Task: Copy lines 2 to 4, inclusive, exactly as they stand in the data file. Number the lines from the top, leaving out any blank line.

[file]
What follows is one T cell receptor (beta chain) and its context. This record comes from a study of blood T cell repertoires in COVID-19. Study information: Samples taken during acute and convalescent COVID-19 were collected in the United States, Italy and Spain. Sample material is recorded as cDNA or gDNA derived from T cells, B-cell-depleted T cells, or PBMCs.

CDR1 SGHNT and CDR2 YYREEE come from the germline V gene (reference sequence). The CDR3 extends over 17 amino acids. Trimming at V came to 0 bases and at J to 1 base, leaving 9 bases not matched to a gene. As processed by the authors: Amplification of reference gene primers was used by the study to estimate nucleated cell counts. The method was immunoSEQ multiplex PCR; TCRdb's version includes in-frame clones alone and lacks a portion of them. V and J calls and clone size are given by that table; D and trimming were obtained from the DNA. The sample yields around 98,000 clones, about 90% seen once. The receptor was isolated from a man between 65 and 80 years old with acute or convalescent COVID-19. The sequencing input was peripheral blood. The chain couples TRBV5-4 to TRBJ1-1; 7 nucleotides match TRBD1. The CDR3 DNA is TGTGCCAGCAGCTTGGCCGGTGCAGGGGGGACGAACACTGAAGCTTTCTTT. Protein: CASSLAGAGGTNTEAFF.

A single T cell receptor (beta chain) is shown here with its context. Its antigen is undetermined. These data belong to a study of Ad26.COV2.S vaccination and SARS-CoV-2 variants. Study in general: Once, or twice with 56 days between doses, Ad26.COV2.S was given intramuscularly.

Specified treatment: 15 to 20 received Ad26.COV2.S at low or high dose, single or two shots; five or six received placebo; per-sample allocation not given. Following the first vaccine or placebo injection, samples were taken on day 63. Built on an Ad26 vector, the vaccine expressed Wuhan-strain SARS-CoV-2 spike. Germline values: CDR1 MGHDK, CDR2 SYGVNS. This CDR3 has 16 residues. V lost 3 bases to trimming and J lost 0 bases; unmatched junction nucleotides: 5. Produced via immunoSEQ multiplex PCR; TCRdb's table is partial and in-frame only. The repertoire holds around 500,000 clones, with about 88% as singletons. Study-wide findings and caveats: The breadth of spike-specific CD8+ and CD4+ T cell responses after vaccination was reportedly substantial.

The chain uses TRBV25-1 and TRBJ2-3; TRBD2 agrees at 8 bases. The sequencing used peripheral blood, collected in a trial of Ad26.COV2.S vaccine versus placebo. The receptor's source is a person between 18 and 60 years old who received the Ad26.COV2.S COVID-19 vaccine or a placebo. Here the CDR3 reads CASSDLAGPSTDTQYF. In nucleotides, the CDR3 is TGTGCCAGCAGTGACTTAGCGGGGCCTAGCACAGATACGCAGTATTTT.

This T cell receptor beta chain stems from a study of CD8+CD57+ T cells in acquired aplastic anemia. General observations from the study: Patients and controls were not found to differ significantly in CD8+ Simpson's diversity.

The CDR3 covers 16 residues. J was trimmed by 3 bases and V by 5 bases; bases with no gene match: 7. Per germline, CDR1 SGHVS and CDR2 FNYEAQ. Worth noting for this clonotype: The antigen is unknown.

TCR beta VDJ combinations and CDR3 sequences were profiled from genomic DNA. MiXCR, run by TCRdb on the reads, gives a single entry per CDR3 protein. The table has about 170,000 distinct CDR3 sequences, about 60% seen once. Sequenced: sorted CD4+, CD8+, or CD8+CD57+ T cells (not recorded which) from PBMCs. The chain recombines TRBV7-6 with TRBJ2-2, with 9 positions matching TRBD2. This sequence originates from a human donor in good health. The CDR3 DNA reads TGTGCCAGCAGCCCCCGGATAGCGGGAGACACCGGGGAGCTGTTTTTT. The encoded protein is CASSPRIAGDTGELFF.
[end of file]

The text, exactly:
CDR1 SGHNT and CDR2 YYREEE come from the germline V gene (reference sequence). The CDR3 extends over 17 amino acids. Trimming at V came to 0 bases and at J to 1 base, leaving 9 bases not matched to a gene. As processed by the authors: Amplification of reference gene primers was used by the study to estimate nucleated cell counts. The method was immunoSEQ multiplex PCR; TCRdb's version includes in-frame clones alone and lacks a portion of them. V and J calls and clone size are given by that table; D and trimming were obtained from the DNA. The sample yields around 98,000 clones, about 90% seen once. The receptor was isolated from a man between 65 and 80 years old with acute or convalescent COVID-19. The sequencing input was peripheral blood. The chain couples TRBV5-4 to TRBJ1-1; 7 nucleotides match TRBD1. The CDR3 DNA is TGTGCCAGCAGCTTGGCCGGTGCAGGGGGGACGAACACTGAAGCTTTCTTT. Protein: CASSLAGAGGTNTEAFF.

A single T cell receptor (beta chain) is shown here with its context. Its antigen is undetermined. These data belong to a study of Ad26.COV2.S vaccination and SARS-CoV-2 variants. Study in general: Once, or twice with 56 days between doses, Ad26.COV2.S was given intramuscularly.

Specified treatment: 15 to 20 received Ad26.COV2.S at low or high dose, single or two shots; five or six received placebo; per-sample allocation not given. Following the first vaccine or placebo injection, samples were taken on day 63. Built on an Ad26 vector, the vaccine expressed Wuhan-strain SARS-CoV-2 spike. Germline values: CDR1 MGHDK, CDR2 SYGVNS. This CDR3 has 16 residues. V lost 3 bases to trimming and J lost 0 bases; unmatched junction nucleotides: 5. Produced via immunoSEQ multiplex PCR; TCRdb's table is partial and in-frame only. The repertoire holds around 500,000 clones, with about 88% as singletons. Study-wide findings and caveats: The breadth of spike-specific CD8+ and CD4+ T cell responses after vaccination was reportedly substantial.